After the initial welcome, I could not do much talking. I sat on the stairs of our wooden patio and just glanced around for an hour or so. Carolin and Tabeas friend Sam did the talking and I chipped in a couple of thoughts every now and then.

It will take a while before I will be able to grasp the deeper meaning of all the different colorful events, impressions and encounters of the last weeks.

I am very thankful for this trip and that I returned healthy and in good spirit. This tour was really intense, both physically but also from an emotional standpoint.

For now, sleeping, eating and NO CYCLING are big items on my agenda.

Day 21: Mittelhammer to Walldürn

Distance: 81 km

Elevation: 967 m

The morning started rather chilly. After breakfast I did my washing up in the river Regnitz. Visitors from the Czech side came over to visit the three-country-corner and this time, I showed them around.

After a bit of chatting how sleeping in a tent in nature is illegal, they invited me for a Slibovitz: “Nastrovje!” We drank to health and world peace. A schnaps right after breakfast is a bit unusual for me. Again, the entire scene was pretty surreal.

I packed up and cycled to Hof in Bavaria where I boarded a train to Würzburg. Being confined in a box called train for three hours felt a bit claustrophobic after this long time outdoors.

When I started cycling in Würzburg, it was around 36 degrees and the road went only uphill it felt. I simply could not drink enough and water supply was a real issue.

Also this part of Germany has some steep roads and I needed to push my bike quite a bit. Another factor next to the heat was that my body is simply tired after 21 days on the bike. But in contrast to other parts of Germany, people talked to me, asked if I was ok or needed some help. I appreciated that a lot and have learned that this is not necessarily the norm everywhere.

I took a risky approach and aimed for a camping site far away. Maybe it was a bit too risky. However, due to the elevation, I did not make it and ended up around 9 pm on a field near Walldürn. No river with fresh water this time. I will have to deal with my own supplies. Next level of outdoor life.

Tomorrow, I will reach home.

Day 20: Bad Blankenburg to Mittelhammer

Distance: 103 km

Elevation: 1.535 meters

The day started with a cup of coffee with Maggie and Tilman, both teachers for kids with special needs. I knew that this last day was going to be tough – potentially with the highest elevation of the entire tour – so I procrastinated a little.

At the beginning, I followed the river Saale for a while. Not long into the day, I had my first flat tire. That’s ok after 2,300 km given the conditions of many “roads” which I travelled on the last weeks.

What was absolutely not ok, was that during my repair at least 10 cyclist and also pedestrians passed by and not a single one of them asked if help was needed or made any other comment for that matter. That deeply disturbed and disappointed me. Why was nobody ready to help or show compassion?

The rest of the day was brutal as I was crossing the mountains of Thuringia. It was way over 30 degrees and in my memory, there was no single meter of flat horizontal road – I swear 😉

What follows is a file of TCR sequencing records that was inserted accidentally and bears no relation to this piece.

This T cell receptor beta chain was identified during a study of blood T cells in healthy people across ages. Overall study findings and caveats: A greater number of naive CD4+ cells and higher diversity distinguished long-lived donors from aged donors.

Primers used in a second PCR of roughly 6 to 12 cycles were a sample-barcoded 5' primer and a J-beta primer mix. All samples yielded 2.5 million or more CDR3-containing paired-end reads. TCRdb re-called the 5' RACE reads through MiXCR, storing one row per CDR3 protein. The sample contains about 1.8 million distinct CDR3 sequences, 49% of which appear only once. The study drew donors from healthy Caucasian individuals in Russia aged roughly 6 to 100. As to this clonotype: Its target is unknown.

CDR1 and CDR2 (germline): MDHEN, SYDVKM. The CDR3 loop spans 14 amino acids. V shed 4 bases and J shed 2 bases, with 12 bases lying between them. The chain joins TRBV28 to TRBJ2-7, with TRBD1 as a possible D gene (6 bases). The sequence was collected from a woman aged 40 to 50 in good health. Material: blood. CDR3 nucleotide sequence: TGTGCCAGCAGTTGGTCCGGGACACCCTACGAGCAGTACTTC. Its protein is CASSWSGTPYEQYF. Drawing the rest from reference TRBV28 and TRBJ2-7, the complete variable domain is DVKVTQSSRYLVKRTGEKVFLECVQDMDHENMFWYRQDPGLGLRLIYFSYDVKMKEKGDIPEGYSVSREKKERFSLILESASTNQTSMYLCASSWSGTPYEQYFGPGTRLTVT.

The small roads went either uphill with a gradient of 12% or more (partially on gravel) or it went downhill with similar slope. I suffered a lot, used swear words but kept on going.

While the roads and trails were rough, the landscape was absolutely gorgeous. The longer I cycled, the more rural and remote it got. Because of the steep elevation, I covered only little ground and it got later and later. I had no plans for the night yet which is pretty untypical for me.

Around 9 pm I finally arrived in Mittelhammer. Here the borders of Thuringia, Bavaria and the Czech Republic meet in one spot. This place is a symbol for the separation of Germany and Europe until 1989. It also marks the official end of my tour.

The spot where the borders meet is very hidden and far away from any roads. To my surprise a local woman kind of “awaited” me there. She greeted me and showed me around in this place. I asked if it would be ok to set up my tent there for the night and she kind of invited me to stay with her. She showed me a grave of a German soldier who was killed here in World War II (with his helmet still on top of the cross) and a sign to beware of poisonous snakes. “Do you really want to sleep HERE?” she repeatedly asked.

I confirmed since I did not consider staying at her place as an option. I had pondered sleeping outdoors in nature since the entire tour. It is illegal but in the case there was also no camping site around.

So eventually she showed me a place where I could set up my tent and where I could wash myself in the nearby river Regnitz. It was all pretty surreal.

After she was gone, I had my first official “shower” in a river. It was just awesome! I ate dinner and waited as long as I could with setting up my tent. The silence and the sounds of nature were breathtaking.

A sudden single gunshot, probably fired towards a deer, let my adrenaline level rise. After I went to bed, I laid stiff avoiding any possible sound for long. But eventually I relaxed and had a good sleep.